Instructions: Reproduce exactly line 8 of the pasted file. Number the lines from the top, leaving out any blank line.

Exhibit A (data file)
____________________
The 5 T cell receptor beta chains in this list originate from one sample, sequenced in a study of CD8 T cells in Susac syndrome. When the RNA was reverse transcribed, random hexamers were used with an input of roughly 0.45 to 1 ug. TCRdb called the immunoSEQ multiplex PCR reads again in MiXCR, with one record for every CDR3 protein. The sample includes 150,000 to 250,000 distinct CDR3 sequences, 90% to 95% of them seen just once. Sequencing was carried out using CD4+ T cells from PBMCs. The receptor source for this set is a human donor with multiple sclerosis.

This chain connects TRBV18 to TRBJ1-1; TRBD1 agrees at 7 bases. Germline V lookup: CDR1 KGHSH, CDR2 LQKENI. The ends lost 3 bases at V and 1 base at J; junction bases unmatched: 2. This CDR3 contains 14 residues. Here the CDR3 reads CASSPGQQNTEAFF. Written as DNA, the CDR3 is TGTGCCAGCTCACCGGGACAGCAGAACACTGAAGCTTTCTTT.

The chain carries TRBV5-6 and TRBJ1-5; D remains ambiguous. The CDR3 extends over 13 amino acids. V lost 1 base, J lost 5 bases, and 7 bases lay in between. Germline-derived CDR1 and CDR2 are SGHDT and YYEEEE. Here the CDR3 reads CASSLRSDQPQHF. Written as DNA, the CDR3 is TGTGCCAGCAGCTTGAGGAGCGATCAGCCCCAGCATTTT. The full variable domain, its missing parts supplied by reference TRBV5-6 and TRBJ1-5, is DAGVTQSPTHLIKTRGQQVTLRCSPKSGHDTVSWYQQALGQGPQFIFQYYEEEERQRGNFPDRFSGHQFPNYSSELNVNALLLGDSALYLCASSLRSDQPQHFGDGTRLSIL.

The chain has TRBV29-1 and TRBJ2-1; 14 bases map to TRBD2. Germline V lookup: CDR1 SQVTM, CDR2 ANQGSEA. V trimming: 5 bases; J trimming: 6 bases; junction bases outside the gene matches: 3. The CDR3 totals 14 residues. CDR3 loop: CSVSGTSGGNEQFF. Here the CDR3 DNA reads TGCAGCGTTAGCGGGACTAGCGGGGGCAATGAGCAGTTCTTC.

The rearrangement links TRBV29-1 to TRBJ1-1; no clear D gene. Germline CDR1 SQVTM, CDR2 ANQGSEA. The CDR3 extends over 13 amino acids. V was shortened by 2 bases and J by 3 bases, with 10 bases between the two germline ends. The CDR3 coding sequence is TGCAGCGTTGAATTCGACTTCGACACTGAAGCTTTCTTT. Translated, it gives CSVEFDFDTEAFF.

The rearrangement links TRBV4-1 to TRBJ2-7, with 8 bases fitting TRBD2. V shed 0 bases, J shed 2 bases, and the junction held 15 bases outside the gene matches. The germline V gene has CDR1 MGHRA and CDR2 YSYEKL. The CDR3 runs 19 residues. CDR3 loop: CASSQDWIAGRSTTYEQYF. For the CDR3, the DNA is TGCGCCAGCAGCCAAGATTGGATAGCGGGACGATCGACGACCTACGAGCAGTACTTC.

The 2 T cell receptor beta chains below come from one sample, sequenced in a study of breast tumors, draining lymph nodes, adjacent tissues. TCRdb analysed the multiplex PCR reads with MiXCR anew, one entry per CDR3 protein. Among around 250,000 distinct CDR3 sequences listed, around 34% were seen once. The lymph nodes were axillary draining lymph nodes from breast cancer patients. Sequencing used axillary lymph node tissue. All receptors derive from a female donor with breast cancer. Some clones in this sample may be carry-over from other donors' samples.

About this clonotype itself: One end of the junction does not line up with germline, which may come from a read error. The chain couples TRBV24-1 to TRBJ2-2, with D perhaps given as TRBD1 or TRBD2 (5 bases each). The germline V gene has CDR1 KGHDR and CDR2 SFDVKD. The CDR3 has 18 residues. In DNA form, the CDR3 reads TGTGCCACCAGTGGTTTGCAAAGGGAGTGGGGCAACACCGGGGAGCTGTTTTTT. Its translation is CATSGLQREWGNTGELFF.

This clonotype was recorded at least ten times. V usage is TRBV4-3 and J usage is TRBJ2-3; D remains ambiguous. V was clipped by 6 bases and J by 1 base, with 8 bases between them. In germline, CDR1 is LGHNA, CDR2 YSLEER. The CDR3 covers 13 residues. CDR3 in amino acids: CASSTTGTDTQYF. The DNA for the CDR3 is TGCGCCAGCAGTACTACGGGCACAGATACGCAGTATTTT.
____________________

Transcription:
About this clonotype itself: One end of the junction does not line up with germline, which may come from a read error. The chain couples TRBV24-1 to TRBJ2-2, with D perhaps given as TRBD1 or TRBD2 (5 bases each). The germline V gene has CDR1 KGHDR and CDR2 SFDVKD. The CDR3 has 18 residues. In DNA form, the CDR3 reads TGTGCCACCAGTGGTTTGCAAAGGGAGTGGGGCAACACCGGGGAGCTGTTTTTT. Its translation is CATSGLQREWGNTGELFF.